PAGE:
We have done this by acting in partnership – Europe’s institutions, government and administrations at a national, regional and local level, our social partners, civil society – all moving together towards a common goal.

This legacy represents a substantial down-payment towards the vision that binds us together; a vision, confirmed in the Constitution, of ensuring “the sustainable development of Europe based on balanced economic growth and price stability, a highly competitive social market economy, aiming at full employment and social progress and a high level of protection and improvement of the quality of the environment”.

The past 50 years have seen extraordinary progress, but in a changing world Europe cannot stand still. This is why five years ago Heads of State and Government signed up to an ambitious programme of change. They committed themselves to making the European Union the most dynamic and competitive knowledge-based economy in the world capable of sustainable economic growth with more and better jobs and greater social cohesion, and respect for the environment.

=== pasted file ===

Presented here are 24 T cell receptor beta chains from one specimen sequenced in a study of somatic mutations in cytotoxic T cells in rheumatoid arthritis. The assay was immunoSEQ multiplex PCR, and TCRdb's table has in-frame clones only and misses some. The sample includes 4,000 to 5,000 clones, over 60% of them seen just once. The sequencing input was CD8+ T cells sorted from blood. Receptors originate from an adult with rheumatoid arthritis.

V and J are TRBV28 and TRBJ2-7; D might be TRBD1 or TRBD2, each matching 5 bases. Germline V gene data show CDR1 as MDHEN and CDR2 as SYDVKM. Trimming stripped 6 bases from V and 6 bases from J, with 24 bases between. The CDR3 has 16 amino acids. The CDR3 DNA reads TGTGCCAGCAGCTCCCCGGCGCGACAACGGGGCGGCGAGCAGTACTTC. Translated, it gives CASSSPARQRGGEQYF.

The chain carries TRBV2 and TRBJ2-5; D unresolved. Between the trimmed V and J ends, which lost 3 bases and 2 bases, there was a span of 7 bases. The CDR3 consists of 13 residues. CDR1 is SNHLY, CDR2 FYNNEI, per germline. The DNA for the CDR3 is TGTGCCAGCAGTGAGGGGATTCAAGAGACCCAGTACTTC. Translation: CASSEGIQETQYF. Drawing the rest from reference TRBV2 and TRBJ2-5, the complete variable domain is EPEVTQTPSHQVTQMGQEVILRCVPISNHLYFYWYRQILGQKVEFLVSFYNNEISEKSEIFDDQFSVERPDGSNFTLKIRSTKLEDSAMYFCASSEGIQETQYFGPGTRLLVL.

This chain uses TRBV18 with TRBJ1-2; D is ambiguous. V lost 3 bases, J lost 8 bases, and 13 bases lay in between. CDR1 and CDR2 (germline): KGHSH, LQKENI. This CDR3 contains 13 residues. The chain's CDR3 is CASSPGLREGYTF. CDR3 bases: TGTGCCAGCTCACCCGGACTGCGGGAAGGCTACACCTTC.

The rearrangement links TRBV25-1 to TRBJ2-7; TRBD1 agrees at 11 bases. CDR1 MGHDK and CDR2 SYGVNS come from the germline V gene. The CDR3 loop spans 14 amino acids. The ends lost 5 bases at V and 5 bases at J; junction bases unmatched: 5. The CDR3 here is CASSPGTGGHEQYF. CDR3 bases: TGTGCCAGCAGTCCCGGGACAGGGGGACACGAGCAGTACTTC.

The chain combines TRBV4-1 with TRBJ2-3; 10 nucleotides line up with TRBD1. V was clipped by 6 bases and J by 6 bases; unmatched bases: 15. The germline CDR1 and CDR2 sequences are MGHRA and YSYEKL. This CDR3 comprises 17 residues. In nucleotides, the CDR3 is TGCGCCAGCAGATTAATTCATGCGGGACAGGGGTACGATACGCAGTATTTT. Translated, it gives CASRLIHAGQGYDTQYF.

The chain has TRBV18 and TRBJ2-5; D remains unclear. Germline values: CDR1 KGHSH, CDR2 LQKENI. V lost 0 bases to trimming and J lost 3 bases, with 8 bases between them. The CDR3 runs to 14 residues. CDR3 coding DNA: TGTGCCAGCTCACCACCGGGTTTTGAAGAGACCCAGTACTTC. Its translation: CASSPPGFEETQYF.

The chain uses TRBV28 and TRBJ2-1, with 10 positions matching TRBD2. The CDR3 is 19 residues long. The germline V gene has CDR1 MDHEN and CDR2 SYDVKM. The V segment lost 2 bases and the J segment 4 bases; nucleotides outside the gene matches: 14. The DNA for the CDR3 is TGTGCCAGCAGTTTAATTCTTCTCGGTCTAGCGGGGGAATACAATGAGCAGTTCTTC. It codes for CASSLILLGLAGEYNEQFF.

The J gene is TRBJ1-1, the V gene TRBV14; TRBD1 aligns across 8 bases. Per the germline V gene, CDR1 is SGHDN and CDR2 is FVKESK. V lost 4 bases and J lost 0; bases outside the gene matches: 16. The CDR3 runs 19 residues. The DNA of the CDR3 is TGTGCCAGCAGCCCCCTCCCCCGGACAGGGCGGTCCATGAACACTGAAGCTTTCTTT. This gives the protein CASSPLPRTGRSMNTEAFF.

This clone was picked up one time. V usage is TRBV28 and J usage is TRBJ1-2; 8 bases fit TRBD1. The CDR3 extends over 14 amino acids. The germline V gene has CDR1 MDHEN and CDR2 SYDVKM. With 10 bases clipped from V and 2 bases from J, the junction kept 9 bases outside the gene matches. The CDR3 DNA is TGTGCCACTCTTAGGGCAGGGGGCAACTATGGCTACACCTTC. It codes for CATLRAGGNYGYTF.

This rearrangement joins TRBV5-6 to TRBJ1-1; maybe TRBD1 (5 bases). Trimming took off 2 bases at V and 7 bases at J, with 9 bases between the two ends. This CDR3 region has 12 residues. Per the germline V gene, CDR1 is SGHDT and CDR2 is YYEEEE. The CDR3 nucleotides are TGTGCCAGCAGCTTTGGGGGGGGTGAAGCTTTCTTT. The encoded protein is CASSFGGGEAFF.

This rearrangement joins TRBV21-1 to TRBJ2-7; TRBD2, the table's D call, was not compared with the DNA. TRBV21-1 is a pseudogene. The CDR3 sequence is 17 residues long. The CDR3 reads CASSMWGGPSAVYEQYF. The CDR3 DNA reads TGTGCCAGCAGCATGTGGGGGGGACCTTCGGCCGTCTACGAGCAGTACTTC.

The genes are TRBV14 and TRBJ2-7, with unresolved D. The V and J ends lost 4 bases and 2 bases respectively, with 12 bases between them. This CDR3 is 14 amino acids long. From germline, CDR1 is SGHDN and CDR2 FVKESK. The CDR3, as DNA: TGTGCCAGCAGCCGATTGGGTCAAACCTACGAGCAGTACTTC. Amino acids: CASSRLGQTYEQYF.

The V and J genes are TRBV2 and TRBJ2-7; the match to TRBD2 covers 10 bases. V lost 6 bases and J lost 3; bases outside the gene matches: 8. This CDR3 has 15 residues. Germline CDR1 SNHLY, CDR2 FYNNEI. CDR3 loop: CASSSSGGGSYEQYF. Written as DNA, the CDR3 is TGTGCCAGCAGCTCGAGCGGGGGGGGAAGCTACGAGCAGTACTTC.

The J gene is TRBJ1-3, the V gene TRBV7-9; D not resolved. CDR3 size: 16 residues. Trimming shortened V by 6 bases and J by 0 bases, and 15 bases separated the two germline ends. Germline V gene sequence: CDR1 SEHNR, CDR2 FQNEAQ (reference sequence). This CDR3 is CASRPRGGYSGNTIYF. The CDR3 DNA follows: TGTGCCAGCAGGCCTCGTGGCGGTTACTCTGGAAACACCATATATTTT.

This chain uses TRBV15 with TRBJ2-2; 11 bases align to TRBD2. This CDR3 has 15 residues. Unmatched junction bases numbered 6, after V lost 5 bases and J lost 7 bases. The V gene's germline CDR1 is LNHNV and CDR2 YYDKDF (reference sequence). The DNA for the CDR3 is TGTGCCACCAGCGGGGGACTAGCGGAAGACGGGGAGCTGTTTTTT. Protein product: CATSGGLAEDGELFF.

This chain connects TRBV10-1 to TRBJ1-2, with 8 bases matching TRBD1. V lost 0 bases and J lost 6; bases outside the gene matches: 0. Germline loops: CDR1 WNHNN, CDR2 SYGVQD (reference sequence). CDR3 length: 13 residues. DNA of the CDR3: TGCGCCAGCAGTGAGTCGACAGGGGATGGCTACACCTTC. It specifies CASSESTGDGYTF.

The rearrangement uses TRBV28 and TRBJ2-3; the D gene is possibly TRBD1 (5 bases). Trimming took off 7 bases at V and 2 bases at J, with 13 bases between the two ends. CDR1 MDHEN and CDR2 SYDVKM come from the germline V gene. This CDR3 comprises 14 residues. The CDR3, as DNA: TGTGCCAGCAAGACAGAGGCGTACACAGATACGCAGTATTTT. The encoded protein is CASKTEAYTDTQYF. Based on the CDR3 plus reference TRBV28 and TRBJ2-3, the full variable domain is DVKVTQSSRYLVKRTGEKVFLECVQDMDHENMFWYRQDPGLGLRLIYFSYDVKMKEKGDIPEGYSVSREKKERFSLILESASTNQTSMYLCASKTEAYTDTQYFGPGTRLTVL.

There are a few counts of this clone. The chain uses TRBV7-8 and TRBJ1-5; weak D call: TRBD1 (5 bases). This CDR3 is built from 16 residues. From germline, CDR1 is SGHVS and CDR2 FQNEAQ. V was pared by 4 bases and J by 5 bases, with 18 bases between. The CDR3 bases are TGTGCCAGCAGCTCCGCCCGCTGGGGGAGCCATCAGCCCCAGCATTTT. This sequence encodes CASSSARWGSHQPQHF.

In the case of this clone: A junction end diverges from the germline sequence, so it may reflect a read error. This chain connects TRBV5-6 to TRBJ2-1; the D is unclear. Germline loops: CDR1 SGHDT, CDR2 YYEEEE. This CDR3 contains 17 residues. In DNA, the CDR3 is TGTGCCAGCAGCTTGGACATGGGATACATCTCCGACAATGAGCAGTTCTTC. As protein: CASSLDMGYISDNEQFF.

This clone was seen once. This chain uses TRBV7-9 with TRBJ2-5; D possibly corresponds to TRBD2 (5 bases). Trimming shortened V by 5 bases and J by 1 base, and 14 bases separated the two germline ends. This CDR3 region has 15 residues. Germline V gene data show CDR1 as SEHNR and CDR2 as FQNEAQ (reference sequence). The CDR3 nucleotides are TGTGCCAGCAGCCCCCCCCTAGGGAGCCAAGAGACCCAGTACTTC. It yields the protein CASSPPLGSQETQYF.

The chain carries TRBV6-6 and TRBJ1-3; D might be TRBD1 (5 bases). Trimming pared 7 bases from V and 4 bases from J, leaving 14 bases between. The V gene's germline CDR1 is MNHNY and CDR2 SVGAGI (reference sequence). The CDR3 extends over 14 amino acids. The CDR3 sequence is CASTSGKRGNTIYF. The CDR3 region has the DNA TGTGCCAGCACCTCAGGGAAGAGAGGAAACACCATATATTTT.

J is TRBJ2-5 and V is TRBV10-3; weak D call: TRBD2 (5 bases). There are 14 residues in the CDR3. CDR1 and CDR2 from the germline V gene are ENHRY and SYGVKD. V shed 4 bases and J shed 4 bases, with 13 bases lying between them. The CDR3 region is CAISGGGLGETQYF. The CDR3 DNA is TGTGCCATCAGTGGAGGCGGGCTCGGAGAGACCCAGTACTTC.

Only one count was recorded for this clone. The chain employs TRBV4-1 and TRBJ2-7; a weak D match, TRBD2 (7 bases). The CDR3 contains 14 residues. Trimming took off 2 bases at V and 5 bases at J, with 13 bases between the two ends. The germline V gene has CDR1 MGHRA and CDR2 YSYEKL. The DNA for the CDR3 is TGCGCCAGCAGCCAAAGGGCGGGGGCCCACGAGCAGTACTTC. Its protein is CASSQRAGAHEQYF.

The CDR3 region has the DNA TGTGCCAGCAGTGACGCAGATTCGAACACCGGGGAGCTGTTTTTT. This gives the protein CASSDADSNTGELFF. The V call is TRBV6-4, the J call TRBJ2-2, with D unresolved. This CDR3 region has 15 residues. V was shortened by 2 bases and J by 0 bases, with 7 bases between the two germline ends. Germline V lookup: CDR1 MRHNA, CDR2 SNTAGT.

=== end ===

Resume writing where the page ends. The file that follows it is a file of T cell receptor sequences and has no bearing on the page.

Today, we see that progress has at best been mixed. While many of the fundamental conditions are in place for a European renaissance, there has simply not been enough delivery at European and national level. This is not just a question of difficult economic conditions since Lisbon was launched, it also results from a policy agenda which has become overloaded, failing co-ordination and sometimes conflicting priorities. For some this suggests that we should abandon the ambition of 5 years ago. The Commission does not agree. The challenges we face are even more urgent in the face of an ageing population and global competition. Unless we reinforce our commitment to meeting them, with a renewed drive and focus, our model for European society, our pensions, our quality of life will rapidly be called into question.